With only weeks to go until the release of Star Wars: The Force Awakens, everyone has Star Wars fever. Over the years, the universe of Star Wars has spawned countless video games. Some, like Masters of the Teräs Käsi, were pretty bad.

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Star Wars has been the basis of first-person shooters, third-person shooters, action games, flight simulations, real-time strategy, and even point-and-click adventures. But only once in Star Wars’ nearly 40-year history has it produced a fighting game. In October 1997, however, LucasArts decided it was a good idea.

Yes, that actually happened.

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Set between the events of A New Home and The Empire Strikes Back, the Galactic Empire is super pissed and wants revenge against Luke Skywalker and his buddies. They enlist the help of Arden Lyn, a female character created for the game and creepily eyeballed by Luke at the top, to finally take them out.

Or, as put by the series’ trademark scroll:

After the stunning defeat and loss of the Death Star handed to the Galactic Empire, the Emperor demands drastic measures for a swift retribution against the Rebel Alliance.

The Emperor calls upon the services of a mysterious young woman, Arden Lyn, wise in the ways of an ancient and almost forgotten fighting art know as teras kasi.

Under the watchful eye of Darth Vader, Arden Lyn is assigned the duty of eliminating key members of the Rebel Alliance and thus neutralizing the thorn in the Empire’s side. But the Alliance hears of this threat and the prepare for battle...

Do we really need to a lore-driven reason to justify characters beating each other up? Wait, you’re telling me Tekken 7 has an ongoing story? OK, whatever.

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Masters of the Teräs Käsi was released during a particular high for Star Wars games, with Dark Forces II coming out only one month prior, and Shadows of the Empire (aka the game with the Hoth stage) having hit the N64 the year before.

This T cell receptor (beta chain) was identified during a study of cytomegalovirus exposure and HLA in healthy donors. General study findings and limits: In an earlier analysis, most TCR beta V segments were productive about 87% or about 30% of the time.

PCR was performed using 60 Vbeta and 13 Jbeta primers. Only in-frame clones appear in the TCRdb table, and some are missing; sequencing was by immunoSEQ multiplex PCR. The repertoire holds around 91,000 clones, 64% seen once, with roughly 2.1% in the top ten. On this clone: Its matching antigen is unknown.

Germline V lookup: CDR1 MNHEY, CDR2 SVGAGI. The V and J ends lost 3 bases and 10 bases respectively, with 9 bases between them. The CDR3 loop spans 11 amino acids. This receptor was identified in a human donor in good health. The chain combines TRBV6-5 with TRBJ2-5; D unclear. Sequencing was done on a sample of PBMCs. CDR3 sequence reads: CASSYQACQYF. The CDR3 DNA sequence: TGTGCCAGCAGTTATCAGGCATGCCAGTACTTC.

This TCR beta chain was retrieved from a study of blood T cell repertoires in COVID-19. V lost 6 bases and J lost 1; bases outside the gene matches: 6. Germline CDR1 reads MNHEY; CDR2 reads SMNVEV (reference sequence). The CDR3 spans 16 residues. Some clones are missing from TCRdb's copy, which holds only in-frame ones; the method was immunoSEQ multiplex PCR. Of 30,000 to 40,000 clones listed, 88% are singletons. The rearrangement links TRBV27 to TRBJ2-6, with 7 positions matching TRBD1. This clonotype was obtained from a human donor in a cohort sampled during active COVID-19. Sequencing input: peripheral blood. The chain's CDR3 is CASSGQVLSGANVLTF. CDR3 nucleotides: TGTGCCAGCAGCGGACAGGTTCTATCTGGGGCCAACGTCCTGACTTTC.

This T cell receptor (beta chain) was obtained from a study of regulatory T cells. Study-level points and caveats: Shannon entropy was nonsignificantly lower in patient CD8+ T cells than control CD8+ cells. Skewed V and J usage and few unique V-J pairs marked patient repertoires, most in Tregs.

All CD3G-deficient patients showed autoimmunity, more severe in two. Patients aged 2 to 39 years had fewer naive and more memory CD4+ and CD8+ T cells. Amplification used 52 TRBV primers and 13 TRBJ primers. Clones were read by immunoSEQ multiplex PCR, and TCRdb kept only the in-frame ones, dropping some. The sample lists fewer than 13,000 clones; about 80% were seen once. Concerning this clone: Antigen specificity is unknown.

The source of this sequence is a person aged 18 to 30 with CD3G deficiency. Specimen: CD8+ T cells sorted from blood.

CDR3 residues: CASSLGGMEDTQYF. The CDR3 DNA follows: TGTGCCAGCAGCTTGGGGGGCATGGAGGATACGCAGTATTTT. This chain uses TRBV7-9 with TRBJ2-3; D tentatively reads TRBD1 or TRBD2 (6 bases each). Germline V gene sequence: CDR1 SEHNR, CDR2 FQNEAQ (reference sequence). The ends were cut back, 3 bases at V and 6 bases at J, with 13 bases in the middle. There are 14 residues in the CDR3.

This game was, unfortunately, not one of the good ones.

It was a bad fighting time during a time when there were lots of better options out there, with little to offer beyond the novelty of watching Star Wars characters beat the crap out of each other. Sluggish, boring, and without much depth, it was quickly brushed under the rug, to only be remembered in articles like this.

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As with most fighting games, each of the characters had their own, unique ending. It’s cool to imagine a version of Star Wars where Vader wins, I guess?

(Thanks to starwars70011 for the clip.)

Unsurprisingly, reviewers were not kind to the game at the time.

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Giant Bomb’s Jeff Gerstmann, then of GameSpot, scored it a 4.4:

“The game itself plays like it’s stuck in slow motion. The characters don’t move very well, the moves and combos are sluggish and uninteresting, and the force powers make the game very unbalanced. One of Luke’s force powers is to throw his light saber at his opponent, which jacks the victim up for around half of his life bar. The move is also unblockable and unavoidable. So if you’re fighting a fully charged Luke, you have to stay close at all times, or else you can just kiss half of your life goodbye. This and other annoying moves (Boba Fett’s got one that makes missiles rain down from the sky, pounding his opponent into the dirt) make the game frustrating in all modes.”

Gerstmann still feels that ways, too:

Good to know, Jeff.

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IGN’s Adam Douglas felt similarly, slapping the game with a dismal 4.0: